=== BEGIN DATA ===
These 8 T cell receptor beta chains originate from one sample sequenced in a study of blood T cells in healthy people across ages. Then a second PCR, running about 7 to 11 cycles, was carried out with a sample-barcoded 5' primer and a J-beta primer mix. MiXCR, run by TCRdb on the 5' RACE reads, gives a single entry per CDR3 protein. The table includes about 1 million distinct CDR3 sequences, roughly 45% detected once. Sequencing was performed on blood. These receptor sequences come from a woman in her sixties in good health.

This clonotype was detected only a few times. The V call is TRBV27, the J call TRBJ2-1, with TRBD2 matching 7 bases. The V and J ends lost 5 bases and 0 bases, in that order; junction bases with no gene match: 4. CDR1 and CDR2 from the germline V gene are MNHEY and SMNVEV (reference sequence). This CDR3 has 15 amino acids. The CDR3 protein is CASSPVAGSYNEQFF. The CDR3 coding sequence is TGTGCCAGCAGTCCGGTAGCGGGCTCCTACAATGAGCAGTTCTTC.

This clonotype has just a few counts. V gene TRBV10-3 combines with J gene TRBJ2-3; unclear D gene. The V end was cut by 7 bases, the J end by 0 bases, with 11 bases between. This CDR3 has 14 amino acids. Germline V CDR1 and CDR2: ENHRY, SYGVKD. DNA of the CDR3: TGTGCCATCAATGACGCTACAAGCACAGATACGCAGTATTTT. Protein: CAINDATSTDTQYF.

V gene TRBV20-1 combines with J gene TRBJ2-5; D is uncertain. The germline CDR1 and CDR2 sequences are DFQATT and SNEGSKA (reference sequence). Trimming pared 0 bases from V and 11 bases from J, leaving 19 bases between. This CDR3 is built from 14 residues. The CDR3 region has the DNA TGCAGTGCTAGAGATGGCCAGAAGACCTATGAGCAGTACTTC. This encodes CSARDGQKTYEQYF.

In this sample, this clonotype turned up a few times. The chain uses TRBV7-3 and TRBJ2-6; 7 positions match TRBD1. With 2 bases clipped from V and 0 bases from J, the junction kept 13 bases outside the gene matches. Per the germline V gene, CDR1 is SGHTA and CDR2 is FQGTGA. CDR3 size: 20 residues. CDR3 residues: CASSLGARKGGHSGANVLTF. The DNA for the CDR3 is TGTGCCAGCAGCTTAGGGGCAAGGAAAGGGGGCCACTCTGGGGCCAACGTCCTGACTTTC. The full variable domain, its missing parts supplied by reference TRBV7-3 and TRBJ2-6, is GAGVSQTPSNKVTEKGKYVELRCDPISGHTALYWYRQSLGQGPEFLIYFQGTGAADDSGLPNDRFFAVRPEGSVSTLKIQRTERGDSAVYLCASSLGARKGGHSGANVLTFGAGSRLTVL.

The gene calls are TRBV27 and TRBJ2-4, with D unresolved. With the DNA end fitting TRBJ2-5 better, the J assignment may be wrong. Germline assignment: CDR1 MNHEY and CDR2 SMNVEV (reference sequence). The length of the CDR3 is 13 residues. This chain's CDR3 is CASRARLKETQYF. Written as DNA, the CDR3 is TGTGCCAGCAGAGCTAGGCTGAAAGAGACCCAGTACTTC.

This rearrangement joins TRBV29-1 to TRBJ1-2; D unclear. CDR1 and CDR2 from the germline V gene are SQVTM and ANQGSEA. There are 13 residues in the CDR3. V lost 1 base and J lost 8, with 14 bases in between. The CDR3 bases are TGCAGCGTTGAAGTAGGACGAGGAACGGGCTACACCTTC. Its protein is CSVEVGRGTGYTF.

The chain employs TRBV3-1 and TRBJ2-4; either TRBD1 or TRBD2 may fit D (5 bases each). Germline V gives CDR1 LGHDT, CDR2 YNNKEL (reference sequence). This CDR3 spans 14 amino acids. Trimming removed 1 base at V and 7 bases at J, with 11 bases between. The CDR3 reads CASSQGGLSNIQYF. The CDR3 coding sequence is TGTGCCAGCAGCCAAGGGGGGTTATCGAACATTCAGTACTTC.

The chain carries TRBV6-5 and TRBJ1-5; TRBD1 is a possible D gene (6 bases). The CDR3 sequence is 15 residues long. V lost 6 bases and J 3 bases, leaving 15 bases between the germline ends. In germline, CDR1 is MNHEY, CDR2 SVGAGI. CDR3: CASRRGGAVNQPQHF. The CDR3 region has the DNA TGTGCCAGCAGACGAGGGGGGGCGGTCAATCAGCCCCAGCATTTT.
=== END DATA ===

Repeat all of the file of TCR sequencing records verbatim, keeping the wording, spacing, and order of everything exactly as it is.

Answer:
These 8 T cell receptor beta chains originate from one sample sequenced in a study of blood T cells in healthy people across ages. Then a second PCR, running about 7 to 11 cycles, was carried out with a sample-barcoded 5' primer and a J-beta primer mix. MiXCR, run by TCRdb on the 5' RACE reads, gives a single entry per CDR3 protein. The table includes about 1 million distinct CDR3 sequences, roughly 45% detected once. Sequencing was performed on blood. These receptor sequences come from a woman in her sixties in good health.

This clonotype was detected only a few times. The V call is TRBV27, the J call TRBJ2-1, with TRBD2 matching 7 bases. The V and J ends lost 5 bases and 0 bases, in that order; junction bases with no gene match: 4. CDR1 and CDR2 from the germline V gene are MNHEY and SMNVEV (reference sequence). This CDR3 has 15 amino acids. The CDR3 protein is CASSPVAGSYNEQFF. The CDR3 coding sequence is TGTGCCAGCAGTCCGGTAGCGGGCTCCTACAATGAGCAGTTCTTC.

This clonotype has just a few counts. V gene TRBV10-3 combines with J gene TRBJ2-3; unclear D gene. The V end was cut by 7 bases, the J end by 0 bases, with 11 bases between. This CDR3 has 14 amino acids. Germline V CDR1 and CDR2: ENHRY, SYGVKD. DNA of the CDR3: TGTGCCATCAATGACGCTACAAGCACAGATACGCAGTATTTT. Protein: CAINDATSTDTQYF.

V gene TRBV20-1 combines with J gene TRBJ2-5; D is uncertain. The germline CDR1 and CDR2 sequences are DFQATT and SNEGSKA (reference sequence). Trimming pared 0 bases from V and 11 bases from J, leaving 19 bases between. This CDR3 is built from 14 residues. The CDR3 region has the DNA TGCAGTGCTAGAGATGGCCAGAAGACCTATGAGCAGTACTTC. This encodes CSARDGQKTYEQYF.

In this sample, this clonotype turned up a few times. The chain uses TRBV7-3 and TRBJ2-6; 7 positions match TRBD1. With 2 bases clipped from V and 0 bases from J, the junction kept 13 bases outside the gene matches. Per the germline V gene, CDR1 is SGHTA and CDR2 is FQGTGA. CDR3 size: 20 residues. CDR3 residues: CASSLGARKGGHSGANVLTF. The DNA for the CDR3 is TGTGCCAGCAGCTTAGGGGCAAGGAAAGGGGGCCACTCTGGGGCCAACGTCCTGACTTTC. The full variable domain, its missing parts supplied by reference TRBV7-3 and TRBJ2-6, is GAGVSQTPSNKVTEKGKYVELRCDPISGHTALYWYRQSLGQGPEFLIYFQGTGAADDSGLPNDRFFAVRPEGSVSTLKIQRTERGDSAVYLCASSLGARKGGHSGANVLTFGAGSRLTVL.

The gene calls are TRBV27 and TRBJ2-4, with D unresolved. With the DNA end fitting TRBJ2-5 better, the J assignment may be wrong. Germline assignment: CDR1 MNHEY and CDR2 SMNVEV (reference sequence). The length of the CDR3 is 13 residues. This chain's CDR3 is CASRARLKETQYF. Written as DNA, the CDR3 is TGTGCCAGCAGAGCTAGGCTGAAAGAGACCCAGTACTTC.

This rearrangement joins TRBV29-1 to TRBJ1-2; D unclear. CDR1 and CDR2 from the germline V gene are SQVTM and ANQGSEA. There are 13 residues in the CDR3. V lost 1 base and J lost 8, with 14 bases in between. The CDR3 bases are TGCAGCGTTGAAGTAGGACGAGGAACGGGCTACACCTTC. Its protein is CSVEVGRGTGYTF.

The chain employs TRBV3-1 and TRBJ2-4; either TRBD1 or TRBD2 may fit D (5 bases each). Germline V gives CDR1 LGHDT, CDR2 YNNKEL (reference sequence). This CDR3 spans 14 amino acids. Trimming removed 1 base at V and 7 bases at J, with 11 bases between. The CDR3 reads CASSQGGLSNIQYF. The CDR3 coding sequence is TGTGCCAGCAGCCAAGGGGGGTTATCGAACATTCAGTACTTC.

The chain carries TRBV6-5 and TRBJ1-5; TRBD1 is a possible D gene (6 bases). The CDR3 sequence is 15 residues long. V lost 6 bases and J 3 bases, leaving 15 bases between the germline ends. In germline, CDR1 is MNHEY, CDR2 SVGAGI. CDR3: CASRRGGAVNQPQHF. The CDR3 region has the DNA TGTGCCAGCAGACGAGGGGGGGCGGTCAATCAGCCCCAGCATTTT.